A detailed survey from the University of Oslo found that in Scandinavia, Germany, Britain, and France, most anti-Semitic violence comes from Muslims, including recent immigrants. Similarly, a poll of European Jews found that 90 percent reported experiencing an anti-Semitic incident. Among these, 51 percent attributed the episodes either to Muslims or leftists; only 13 percent associated the incidents with someone on the political right. Unsurprisingly, violence against European Jews is worst in places like the migrant-dominated suburbs of Paris or Malmo in Sweden.

Today, wherever the Left dominates, anti-Israel and anti-Semitic memes are common. The generally middle-class Green parties have tended to support the BDS movement, which aims to demonize and marginalize the Jewish State. The Greens in Germany regularly label Israel an “apartheid” regime, and in Australia they have adopted a strong anti-Israel stance. In France, the Left’s most prominent figure, Jean-Luc Mélenchon, has refused to condemn Hamas and has in the past repeated anti-Semitic tropes, such as the charge of collective guilt for the killing of Jesus. In Germany, anti-Israel protesters have targeted Jewish homes, firebombed a synagogue, and, according to German intelligence officers, called for a second Kristallnacht.

The Left’s anti-Semitic revival has spread to America. Many places once friendly to Jews, such as Brooklyn, have seen anti-Israel riots reminiscent of those in Europe’s Muslim-majority neighborhoods. In the largest Jewish community outside Israel, high schools and colleges in New York, California, and Oregon have witnessed anti-Israel demonstrations and, in some cases, attacks on Jewish students and teachers.

California, described by a nineteenth-century Gentile as “the Jews’ earthly paradise,” has been the site of similar outbreaks. The Los Angeles County Board of Supervisors voted to use public funds to pay the legal costs of pro-Hamas demonstrators. The Democratic Socialists, a rising force in California, and their allies have pressed for anti-Israel resolutions in cities from Long Beach and Santa Ana to Richmond. The state has also adopted ethnic studies programs shaped by Critical Race Theory that are openly anti-Zionist and dismiss Jews as white oppressors.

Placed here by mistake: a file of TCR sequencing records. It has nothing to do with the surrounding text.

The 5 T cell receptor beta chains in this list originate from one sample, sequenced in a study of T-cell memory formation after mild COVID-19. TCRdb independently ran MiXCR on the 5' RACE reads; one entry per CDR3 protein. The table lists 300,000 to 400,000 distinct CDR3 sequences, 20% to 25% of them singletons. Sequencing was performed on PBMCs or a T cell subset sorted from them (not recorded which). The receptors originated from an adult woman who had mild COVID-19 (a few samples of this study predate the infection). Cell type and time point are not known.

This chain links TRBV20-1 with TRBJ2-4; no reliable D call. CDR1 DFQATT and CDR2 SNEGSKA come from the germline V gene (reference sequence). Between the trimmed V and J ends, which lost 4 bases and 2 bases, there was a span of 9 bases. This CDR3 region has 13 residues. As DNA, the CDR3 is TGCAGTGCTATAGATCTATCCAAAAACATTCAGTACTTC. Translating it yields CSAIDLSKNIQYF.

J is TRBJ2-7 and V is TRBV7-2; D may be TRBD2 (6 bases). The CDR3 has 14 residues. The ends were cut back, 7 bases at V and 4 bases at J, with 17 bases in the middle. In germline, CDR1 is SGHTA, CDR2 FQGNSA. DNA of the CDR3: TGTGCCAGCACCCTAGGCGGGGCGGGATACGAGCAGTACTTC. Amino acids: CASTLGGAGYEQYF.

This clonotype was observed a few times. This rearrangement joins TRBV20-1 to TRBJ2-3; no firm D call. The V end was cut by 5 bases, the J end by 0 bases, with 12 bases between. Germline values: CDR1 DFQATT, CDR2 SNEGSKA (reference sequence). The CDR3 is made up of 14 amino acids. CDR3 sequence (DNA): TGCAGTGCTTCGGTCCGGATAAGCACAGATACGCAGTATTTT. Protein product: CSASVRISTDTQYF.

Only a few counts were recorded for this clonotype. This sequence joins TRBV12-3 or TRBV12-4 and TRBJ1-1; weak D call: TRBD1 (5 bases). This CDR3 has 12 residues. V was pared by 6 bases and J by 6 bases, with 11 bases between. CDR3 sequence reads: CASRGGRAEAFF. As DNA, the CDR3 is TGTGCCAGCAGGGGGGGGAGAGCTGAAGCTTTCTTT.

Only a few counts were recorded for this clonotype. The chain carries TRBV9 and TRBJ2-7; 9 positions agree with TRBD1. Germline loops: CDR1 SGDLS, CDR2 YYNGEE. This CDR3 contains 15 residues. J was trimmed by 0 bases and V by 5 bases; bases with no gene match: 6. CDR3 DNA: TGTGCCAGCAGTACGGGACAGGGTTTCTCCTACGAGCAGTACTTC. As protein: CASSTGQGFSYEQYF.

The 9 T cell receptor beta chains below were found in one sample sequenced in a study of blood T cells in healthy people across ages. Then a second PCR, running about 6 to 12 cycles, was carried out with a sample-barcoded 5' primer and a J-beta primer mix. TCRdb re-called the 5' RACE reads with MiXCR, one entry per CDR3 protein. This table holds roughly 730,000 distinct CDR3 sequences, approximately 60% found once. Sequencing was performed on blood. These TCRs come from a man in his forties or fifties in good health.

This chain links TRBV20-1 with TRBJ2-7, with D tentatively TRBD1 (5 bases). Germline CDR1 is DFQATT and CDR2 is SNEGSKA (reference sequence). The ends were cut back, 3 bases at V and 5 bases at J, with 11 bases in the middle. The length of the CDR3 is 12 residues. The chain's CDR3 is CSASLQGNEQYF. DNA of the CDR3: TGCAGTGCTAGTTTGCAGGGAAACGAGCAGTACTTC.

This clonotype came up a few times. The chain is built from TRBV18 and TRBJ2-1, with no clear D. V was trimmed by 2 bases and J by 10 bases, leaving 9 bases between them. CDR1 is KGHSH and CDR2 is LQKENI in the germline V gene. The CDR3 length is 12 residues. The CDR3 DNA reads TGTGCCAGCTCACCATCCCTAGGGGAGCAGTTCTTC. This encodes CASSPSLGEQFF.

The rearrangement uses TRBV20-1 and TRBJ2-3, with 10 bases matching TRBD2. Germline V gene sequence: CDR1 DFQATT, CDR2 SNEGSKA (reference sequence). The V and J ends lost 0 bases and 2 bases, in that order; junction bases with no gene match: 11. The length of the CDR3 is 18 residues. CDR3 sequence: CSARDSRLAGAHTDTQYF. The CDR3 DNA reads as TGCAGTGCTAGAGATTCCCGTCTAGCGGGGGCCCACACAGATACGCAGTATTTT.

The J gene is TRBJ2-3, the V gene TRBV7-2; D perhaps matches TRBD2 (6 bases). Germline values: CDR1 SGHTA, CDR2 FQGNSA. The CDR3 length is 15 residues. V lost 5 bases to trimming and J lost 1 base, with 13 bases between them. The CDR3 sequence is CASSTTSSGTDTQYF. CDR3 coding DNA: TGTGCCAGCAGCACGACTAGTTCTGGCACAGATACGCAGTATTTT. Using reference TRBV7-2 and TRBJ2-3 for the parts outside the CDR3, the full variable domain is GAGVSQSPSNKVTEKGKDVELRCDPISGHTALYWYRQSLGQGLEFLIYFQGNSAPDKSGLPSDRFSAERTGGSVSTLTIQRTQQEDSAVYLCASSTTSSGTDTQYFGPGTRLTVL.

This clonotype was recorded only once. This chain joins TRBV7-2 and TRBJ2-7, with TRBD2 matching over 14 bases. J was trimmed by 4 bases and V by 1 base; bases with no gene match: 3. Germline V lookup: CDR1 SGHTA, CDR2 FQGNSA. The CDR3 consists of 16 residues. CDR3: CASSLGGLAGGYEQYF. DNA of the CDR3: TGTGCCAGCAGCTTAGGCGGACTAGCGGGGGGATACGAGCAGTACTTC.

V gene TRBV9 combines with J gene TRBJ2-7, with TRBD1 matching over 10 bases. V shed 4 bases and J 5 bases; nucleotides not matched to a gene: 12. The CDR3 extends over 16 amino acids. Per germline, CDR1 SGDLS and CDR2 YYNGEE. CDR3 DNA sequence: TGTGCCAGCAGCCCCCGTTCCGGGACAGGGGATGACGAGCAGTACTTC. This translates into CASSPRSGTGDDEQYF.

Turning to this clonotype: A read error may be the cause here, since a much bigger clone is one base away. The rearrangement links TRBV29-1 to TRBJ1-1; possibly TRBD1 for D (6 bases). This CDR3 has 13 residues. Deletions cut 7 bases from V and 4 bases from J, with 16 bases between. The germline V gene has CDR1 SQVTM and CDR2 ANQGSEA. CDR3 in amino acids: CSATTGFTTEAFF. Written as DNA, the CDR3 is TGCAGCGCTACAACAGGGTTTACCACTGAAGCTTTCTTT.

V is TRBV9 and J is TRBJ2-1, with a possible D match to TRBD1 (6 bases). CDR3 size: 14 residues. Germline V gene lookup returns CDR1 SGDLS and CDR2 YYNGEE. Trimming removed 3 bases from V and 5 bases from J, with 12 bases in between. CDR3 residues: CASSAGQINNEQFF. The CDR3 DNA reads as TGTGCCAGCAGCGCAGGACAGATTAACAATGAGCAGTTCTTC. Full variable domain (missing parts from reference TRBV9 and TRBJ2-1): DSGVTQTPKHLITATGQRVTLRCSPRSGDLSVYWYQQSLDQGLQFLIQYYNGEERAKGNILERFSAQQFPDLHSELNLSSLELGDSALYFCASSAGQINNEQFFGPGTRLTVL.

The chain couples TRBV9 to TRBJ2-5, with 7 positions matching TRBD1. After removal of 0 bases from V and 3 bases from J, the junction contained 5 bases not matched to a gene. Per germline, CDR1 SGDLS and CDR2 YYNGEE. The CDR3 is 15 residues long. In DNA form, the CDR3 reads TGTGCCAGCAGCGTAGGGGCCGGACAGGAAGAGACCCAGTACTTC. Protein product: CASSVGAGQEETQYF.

As in Europe, the American Left has embraced Hamas’s agenda. The vast majority of the U.S. representatives who voted against or refused to take a stand supporting Israel come from the Left. It was at a rally organized by the Democratic Socialists of America that a speaker crowed about how Hamas had killed some “hipsters” partying in the desert. Progressive groups such as Black Lives Matter have a long history of support for Hamas. The charter of the Movement for Black Lives coalition, which includes BLM, labels Israel’s treatment of the West Bank as “genocide” and “apartheid.”

Despite this today, 70 percent of American Jews still identify as Democrats, notes Pew. Unlike their French, Canadian, and British counterparts, they have not embraced the Right or center, focusing instead on a kind of rearguard action to rein in the far Left. They still retain considerable influence over the Democratic Party, particularly financially. As William Domhoff noted in his 1972 book Fat Cats and Democrats, since the New Deal, wealthy Jews have been leading party donors. Indeed, many of President Biden’s largest funders are of Jewish descent.